Legislative Hot List

Week of March 6th, 2017


Below you will find the environmental community’s “Hot List”, a regular communication detailing positions on up to ten of the highest priority issues for the upcoming week. Separate Hot Lists are prepared for the House and Senate and distributed periodically throughout session. Please feel free to contact me at clifford@ctassociates.org if you have any questions and we hope you find this communication helpful!  We recommend that you print the Hot List, in order to have a usable copy.


Clifford R. Traisman
State Lobbyist, Washington Conservation Voters & Washington Environmental Council




SB 5005: Converting an Agricultural Right to a Municipal Right without Ecology Review 


  • Under current law, when a water right is transferred from agricultural use to municipal use, Ecology does a review to ensure that the water right has been in continual use (i.e.-not relinquished). This bill would avoid that review, allowing relinquished rights to be revived.
  • This bill would likely result in a significant impact on instream flows and other existing rights.


SB 5232: Allowing incremental electricity produced as a result of efficiency improvements to hydroelectric generation projects whose energy output is marketed by the Bonneville power administration to qualify as an eligible renewable resource under the energy independence act.


  • Washington already relies extensively on hydropower to meet our electricity needs: In 2014, hydropower met 65% of total state load. I-937 builds on our strong hydropower foundation and diversifies our renewable resources rather than continuing to rely so heavily on one resource that is subject to drought and impacts from climate change.
  • Federal hydro efficiency upgrades should only be considered in the context of a comprehensive package such as HB 1334 that also strengthens and expands other aspects of I-937 into the future.

SB 5475: Small modular reactors tax


  • State tax exemptions should be reserved for manufacturing and sales of renewable energy resources which do not harm our environment, and for technologies that are proven safe and secure, rather than for manufacturing of products that risk the environment and public welfare.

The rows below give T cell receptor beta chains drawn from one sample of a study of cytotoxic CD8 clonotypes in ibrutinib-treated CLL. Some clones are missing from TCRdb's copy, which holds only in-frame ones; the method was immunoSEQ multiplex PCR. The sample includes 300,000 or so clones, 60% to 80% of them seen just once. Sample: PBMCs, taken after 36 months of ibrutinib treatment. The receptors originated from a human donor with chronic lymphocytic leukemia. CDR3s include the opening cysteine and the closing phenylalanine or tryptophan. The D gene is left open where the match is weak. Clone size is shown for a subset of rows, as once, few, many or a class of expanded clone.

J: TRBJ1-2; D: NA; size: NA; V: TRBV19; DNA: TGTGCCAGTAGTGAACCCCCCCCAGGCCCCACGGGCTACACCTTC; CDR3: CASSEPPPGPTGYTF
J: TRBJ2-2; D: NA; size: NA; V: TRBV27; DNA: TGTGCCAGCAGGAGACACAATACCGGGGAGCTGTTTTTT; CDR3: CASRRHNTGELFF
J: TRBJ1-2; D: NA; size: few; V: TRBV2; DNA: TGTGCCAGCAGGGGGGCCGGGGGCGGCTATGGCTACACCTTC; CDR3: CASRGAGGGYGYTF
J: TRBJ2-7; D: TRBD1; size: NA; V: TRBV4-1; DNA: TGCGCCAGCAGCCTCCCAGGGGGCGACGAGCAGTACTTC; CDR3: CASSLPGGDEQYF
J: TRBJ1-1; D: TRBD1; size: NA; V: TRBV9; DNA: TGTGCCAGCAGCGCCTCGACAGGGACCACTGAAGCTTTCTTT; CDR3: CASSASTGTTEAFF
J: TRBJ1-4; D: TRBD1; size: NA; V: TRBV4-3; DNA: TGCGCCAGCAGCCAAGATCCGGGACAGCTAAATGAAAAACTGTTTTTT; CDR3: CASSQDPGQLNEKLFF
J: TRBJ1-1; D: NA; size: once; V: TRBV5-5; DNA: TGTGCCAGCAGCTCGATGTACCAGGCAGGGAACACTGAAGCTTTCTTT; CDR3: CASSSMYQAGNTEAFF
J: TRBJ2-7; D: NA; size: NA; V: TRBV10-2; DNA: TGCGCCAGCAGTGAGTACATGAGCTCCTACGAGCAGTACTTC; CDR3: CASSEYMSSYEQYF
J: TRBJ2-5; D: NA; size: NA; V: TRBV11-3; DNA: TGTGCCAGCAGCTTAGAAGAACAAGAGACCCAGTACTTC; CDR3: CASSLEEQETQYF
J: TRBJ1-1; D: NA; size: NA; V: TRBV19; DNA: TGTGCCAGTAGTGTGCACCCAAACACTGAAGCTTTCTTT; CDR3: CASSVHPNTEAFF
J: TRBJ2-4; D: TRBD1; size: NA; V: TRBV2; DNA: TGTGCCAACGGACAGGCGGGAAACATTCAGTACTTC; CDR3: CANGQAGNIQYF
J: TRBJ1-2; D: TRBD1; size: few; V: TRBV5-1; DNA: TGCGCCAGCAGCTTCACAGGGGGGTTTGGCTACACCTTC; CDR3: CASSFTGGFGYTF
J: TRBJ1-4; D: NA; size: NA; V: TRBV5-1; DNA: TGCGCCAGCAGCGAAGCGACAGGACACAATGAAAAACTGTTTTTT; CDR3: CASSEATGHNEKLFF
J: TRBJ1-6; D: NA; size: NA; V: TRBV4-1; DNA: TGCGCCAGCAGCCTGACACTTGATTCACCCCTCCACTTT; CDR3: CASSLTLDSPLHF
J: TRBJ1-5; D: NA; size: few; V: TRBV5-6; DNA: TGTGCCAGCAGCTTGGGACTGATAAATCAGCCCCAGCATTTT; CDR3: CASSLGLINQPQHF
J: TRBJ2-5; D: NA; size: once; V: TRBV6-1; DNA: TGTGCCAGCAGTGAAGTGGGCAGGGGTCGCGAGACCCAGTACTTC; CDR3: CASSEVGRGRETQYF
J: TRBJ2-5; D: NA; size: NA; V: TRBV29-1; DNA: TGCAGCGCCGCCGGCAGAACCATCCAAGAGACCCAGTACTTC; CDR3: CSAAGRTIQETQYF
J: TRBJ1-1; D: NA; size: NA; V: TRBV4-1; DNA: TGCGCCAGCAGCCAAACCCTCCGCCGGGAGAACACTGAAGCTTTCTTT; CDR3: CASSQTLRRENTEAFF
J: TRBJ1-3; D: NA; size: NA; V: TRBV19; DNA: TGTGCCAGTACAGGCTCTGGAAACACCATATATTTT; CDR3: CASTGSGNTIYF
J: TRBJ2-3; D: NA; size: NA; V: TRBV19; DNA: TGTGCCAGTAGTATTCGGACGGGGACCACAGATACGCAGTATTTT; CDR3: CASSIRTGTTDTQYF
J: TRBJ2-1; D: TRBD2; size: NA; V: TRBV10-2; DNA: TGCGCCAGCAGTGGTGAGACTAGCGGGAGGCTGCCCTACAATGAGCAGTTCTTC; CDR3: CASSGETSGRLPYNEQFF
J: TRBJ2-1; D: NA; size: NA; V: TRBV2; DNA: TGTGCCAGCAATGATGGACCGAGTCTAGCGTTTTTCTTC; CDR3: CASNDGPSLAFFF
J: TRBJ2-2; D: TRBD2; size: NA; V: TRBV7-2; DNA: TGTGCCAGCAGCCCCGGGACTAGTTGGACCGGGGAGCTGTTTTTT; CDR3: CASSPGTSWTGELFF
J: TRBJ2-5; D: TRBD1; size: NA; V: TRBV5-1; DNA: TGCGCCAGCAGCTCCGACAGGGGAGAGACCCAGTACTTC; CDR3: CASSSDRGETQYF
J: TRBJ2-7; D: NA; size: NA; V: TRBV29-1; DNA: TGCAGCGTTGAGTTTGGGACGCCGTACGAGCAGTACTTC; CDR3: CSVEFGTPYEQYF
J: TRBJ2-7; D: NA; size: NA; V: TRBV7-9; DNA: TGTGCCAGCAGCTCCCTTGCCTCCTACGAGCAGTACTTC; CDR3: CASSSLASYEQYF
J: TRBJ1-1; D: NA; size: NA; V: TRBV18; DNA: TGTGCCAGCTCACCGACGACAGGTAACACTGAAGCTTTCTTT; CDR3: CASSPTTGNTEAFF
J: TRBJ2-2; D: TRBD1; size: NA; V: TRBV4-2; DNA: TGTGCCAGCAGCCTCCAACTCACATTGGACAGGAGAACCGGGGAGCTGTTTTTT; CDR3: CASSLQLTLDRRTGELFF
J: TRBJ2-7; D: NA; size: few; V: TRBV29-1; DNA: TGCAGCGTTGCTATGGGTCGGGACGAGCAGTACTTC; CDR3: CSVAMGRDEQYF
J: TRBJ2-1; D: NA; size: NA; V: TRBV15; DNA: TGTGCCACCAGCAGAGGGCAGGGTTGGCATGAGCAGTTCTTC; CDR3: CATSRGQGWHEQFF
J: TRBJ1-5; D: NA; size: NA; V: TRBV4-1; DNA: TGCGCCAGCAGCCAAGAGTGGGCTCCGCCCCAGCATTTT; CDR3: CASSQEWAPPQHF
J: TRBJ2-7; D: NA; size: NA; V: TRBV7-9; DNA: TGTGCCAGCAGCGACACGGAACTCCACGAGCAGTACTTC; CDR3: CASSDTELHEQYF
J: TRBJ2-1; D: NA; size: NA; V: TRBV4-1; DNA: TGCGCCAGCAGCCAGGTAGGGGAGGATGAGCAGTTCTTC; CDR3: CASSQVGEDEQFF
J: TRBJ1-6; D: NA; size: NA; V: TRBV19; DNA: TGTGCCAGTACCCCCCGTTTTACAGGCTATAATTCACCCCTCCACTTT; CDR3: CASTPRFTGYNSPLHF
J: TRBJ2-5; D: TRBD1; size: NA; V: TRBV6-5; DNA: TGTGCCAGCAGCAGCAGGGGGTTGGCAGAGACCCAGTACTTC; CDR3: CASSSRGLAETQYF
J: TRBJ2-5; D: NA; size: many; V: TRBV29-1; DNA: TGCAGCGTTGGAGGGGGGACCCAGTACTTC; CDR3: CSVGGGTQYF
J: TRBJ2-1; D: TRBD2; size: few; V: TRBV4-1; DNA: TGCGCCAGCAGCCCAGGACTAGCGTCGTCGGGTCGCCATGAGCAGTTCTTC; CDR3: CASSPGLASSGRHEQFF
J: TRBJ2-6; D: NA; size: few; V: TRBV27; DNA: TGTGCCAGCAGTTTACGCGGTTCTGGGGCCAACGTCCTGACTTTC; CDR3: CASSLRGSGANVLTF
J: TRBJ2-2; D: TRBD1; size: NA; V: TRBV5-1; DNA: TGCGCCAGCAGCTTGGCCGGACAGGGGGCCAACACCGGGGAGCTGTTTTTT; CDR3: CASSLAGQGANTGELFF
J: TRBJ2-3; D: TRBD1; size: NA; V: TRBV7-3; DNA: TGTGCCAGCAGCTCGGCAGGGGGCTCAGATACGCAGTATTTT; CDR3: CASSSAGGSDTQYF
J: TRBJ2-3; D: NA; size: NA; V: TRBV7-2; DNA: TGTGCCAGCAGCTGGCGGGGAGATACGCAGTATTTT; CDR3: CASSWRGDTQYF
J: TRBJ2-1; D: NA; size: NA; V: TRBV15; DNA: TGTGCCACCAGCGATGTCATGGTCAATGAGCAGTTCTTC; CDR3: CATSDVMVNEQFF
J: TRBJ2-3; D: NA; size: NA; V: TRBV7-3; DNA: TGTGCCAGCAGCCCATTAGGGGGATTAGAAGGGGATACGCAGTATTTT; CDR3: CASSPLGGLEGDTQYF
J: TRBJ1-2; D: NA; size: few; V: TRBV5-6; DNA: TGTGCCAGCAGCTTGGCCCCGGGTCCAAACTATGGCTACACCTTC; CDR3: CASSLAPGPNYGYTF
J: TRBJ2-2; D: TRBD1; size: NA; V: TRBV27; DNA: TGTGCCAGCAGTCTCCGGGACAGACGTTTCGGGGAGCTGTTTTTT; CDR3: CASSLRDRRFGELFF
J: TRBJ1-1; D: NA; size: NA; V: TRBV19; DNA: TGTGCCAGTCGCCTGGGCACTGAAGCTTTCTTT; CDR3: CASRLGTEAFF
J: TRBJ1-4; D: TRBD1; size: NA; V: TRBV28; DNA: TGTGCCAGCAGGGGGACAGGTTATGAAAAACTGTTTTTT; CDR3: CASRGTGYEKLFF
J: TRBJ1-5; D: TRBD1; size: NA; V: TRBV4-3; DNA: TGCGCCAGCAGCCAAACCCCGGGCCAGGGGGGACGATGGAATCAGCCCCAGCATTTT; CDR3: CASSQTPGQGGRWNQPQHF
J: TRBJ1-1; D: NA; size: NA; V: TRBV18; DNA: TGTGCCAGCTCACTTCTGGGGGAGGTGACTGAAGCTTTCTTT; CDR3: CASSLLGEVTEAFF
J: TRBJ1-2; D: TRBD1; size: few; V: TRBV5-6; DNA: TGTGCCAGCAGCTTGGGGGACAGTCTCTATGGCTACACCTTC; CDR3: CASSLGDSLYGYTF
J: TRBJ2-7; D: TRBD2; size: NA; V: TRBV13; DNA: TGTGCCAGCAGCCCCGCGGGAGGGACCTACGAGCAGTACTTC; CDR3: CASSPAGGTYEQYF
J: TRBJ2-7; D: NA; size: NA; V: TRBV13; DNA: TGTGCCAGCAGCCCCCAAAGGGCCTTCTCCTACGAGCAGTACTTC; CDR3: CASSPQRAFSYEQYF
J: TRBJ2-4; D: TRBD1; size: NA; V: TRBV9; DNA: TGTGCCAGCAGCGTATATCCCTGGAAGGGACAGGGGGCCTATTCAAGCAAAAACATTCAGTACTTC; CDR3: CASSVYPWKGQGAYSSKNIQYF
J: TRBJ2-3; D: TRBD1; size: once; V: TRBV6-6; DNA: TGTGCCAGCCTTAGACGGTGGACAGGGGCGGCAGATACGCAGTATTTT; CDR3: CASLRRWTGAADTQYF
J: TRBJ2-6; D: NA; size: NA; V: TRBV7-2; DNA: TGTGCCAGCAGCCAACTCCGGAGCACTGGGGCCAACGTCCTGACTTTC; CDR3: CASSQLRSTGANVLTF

• No expiration date is provided for the tax exemption, nor is a date provided for the review to determine if jobs increased by at least 10%.



HB 1394: Columbia River Water Permits


  • Allows for new projects drawing water from the Columbia River to impact existing water rights, including instream flows.
  •   This bill would likely result in a significant impact on instream flows and other existing water rights.

HB 1476: Onsite Sewage Systems


  • Allows state review of local onsite septic plans.
  • Will help ensure protection of water quality and public health.

HB 1503:  Limiting Authority to Regulate Onsite Septic Systems


  • places restrictions on the ability of state and local governments to require independent inspections of onsite septic systems.
  • will affect the ability of state and local officials to protect water quality in Puget Sound and other bodies of water.

HB 1504: Concerning rail dependent uses for purposes of the growth management act and related and related development regulations


  • This bill would allow for protected agricultural land of long-term commercial significance to be turned into industrial parks adjacent to railroads. Goes directly against the goals of the GMA in protecting farmland and directing certain types of development into cities with related infrastructure.



HB 1048: Promoting a sustainable, local renewable energy industry through modifying renewable energy system tax incentives and providing guidance for renewable energy system component recycling.

Finance Committee


  • Limits and gradually reduces over time the Production Credit Incentive for distributed generation projects.
  • Raises the amount of electricity that can receive an PCI to 2% of each utility’s power sales in 2014
  • Clarifies who can administer Community Solar projects, as well as size of projects
  • Provides a “made in Washington” bonus incentive to encourage the manufacturing sector.


If you would like to be included in the inside scoop on the happenings in the capitol, send an email to nick@wcvoters.org.